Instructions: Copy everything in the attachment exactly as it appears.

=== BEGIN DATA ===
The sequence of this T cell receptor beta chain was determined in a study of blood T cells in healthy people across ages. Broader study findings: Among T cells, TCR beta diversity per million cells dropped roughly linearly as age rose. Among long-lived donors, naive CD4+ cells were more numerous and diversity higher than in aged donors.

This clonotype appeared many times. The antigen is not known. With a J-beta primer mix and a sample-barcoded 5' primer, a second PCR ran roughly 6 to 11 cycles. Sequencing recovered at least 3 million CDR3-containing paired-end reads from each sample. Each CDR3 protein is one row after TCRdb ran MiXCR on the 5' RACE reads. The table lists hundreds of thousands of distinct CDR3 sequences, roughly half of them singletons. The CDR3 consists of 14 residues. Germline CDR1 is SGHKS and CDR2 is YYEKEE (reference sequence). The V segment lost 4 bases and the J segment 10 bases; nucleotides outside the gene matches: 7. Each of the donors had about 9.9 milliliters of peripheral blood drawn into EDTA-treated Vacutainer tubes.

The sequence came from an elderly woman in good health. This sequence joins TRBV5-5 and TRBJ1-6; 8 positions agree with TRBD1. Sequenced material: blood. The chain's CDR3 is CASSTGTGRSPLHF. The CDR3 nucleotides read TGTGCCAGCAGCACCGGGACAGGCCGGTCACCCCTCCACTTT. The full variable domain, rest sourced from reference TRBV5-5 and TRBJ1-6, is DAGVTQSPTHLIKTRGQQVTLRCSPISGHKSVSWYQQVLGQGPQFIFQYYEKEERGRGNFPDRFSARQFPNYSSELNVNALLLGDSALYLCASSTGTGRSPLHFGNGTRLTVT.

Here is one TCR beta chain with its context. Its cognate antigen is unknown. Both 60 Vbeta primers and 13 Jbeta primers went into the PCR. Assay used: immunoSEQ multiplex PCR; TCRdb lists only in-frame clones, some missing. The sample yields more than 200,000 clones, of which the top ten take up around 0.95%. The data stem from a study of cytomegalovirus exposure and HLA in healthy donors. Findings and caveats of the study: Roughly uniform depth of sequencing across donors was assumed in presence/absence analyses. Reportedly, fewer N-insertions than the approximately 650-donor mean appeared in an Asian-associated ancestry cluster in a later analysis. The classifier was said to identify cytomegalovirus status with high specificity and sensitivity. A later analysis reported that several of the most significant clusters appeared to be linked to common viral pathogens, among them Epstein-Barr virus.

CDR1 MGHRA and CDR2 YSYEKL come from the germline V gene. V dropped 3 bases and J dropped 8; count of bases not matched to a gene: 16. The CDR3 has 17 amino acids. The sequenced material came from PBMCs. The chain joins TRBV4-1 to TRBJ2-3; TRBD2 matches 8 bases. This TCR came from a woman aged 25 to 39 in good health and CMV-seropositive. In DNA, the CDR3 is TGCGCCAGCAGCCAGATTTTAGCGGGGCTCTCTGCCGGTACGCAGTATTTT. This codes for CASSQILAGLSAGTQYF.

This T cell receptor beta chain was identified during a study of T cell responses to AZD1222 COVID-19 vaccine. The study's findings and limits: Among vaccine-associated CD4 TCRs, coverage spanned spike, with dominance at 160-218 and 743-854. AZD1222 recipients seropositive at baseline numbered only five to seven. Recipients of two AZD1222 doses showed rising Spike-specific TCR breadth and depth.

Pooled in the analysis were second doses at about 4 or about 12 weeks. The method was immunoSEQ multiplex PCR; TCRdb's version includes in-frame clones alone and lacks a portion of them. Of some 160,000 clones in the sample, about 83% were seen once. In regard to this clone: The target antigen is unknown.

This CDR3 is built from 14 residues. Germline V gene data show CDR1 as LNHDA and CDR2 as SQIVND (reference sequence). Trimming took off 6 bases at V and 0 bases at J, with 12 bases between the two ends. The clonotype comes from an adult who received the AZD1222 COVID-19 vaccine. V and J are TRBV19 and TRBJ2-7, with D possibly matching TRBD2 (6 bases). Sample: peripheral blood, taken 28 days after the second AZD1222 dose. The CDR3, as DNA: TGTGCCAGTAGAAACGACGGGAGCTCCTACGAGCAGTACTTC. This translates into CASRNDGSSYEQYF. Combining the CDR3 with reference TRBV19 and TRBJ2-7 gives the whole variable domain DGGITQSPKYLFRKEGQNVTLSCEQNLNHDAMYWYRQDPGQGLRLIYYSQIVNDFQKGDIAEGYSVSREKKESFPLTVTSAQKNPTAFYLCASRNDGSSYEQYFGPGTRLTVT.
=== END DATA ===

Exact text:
The sequence of this T cell receptor beta chain was determined in a study of blood T cells in healthy people across ages. Broader study findings: Among T cells, TCR beta diversity per million cells dropped roughly linearly as age rose. Among long-lived donors, naive CD4+ cells were more numerous and diversity higher than in aged donors.

This clonotype appeared many times. The antigen is not known. With a J-beta primer mix and a sample-barcoded 5' primer, a second PCR ran roughly 6 to 11 cycles. Sequencing recovered at least 3 million CDR3-containing paired-end reads from each sample. Each CDR3 protein is one row after TCRdb ran MiXCR on the 5' RACE reads. The table lists hundreds of thousands of distinct CDR3 sequences, roughly half of them singletons. The CDR3 consists of 14 residues. Germline CDR1 is SGHKS and CDR2 is YYEKEE (reference sequence). The V segment lost 4 bases and the J segment 10 bases; nucleotides outside the gene matches: 7. Each of the donors had about 9.9 milliliters of peripheral blood drawn into EDTA-treated Vacutainer tubes.

The sequence came from an elderly woman in good health. This sequence joins TRBV5-5 and TRBJ1-6; 8 positions agree with TRBD1. Sequenced material: blood. The chain's CDR3 is CASSTGTGRSPLHF. The CDR3 nucleotides read TGTGCCAGCAGCACCGGGACAGGCCGGTCACCCCTCCACTTT. The full variable domain, rest sourced from reference TRBV5-5 and TRBJ1-6, is DAGVTQSPTHLIKTRGQQVTLRCSPISGHKSVSWYQQVLGQGPQFIFQYYEKEERGRGNFPDRFSARQFPNYSSELNVNALLLGDSALYLCASSTGTGRSPLHFGNGTRLTVT.

Here is one TCR beta chain with its context. Its cognate antigen is unknown. Both 60 Vbeta primers and 13 Jbeta primers went into the PCR. Assay used: immunoSEQ multiplex PCR; TCRdb lists only in-frame clones, some missing. The sample yields more than 200,000 clones, of which the top ten take up around 0.95%. The data stem from a study of cytomegalovirus exposure and HLA in healthy donors. Findings and caveats of the study: Roughly uniform depth of sequencing across donors was assumed in presence/absence analyses. Reportedly, fewer N-insertions than the approximately 650-donor mean appeared in an Asian-associated ancestry cluster in a later analysis. The classifier was said to identify cytomegalovirus status with high specificity and sensitivity. A later analysis reported that several of the most significant clusters appeared to be linked to common viral pathogens, among them Epstein-Barr virus.

CDR1 MGHRA and CDR2 YSYEKL come from the germline V gene. V dropped 3 bases and J dropped 8; count of bases not matched to a gene: 16. The CDR3 has 17 amino acids. The sequenced material came from PBMCs. The chain joins TRBV4-1 to TRBJ2-3; TRBD2 matches 8 bases. This TCR came from a woman aged 25 to 39 in good health and CMV-seropositive. In DNA, the CDR3 is TGCGCCAGCAGCCAGATTTTAGCGGGGCTCTCTGCCGGTACGCAGTATTTT. This codes for CASSQILAGLSAGTQYF.

This T cell receptor beta chain was identified during a study of T cell responses to AZD1222 COVID-19 vaccine. The study's findings and limits: Among vaccine-associated CD4 TCRs, coverage spanned spike, with dominance at 160-218 and 743-854. AZD1222 recipients seropositive at baseline numbered only five to seven. Recipients of two AZD1222 doses showed rising Spike-specific TCR breadth and depth.

Pooled in the analysis were second doses at about 4 or about 12 weeks. The method was immunoSEQ multiplex PCR; TCRdb's version includes in-frame clones alone and lacks a portion of them. Of some 160,000 clones in the sample, about 83% were seen once. In regard to this clone: The target antigen is unknown.

This CDR3 is built from 14 residues. Germline V gene data show CDR1 as LNHDA and CDR2 as SQIVND (reference sequence). Trimming took off 6 bases at V and 0 bases at J, with 12 bases between the two ends. The clonotype comes from an adult who received the AZD1222 COVID-19 vaccine. V and J are TRBV19 and TRBJ2-7, with D possibly matching TRBD2 (6 bases). Sample: peripheral blood, taken 28 days after the second AZD1222 dose. The CDR3, as DNA: TGTGCCAGTAGAAACGACGGGAGCTCCTACGAGCAGTACTTC. This translates into CASRNDGSSYEQYF. Combining the CDR3 with reference TRBV19 and TRBJ2-7 gives the whole variable domain DGGITQSPKYLFRKEGQNVTLSCEQNLNHDAMYWYRQDPGQGLRLIYYSQIVNDFQKGDIAEGYSVSREKKESFPLTVTSAQKNPTAFYLCASRNDGSSYEQYFGPGTRLTVT.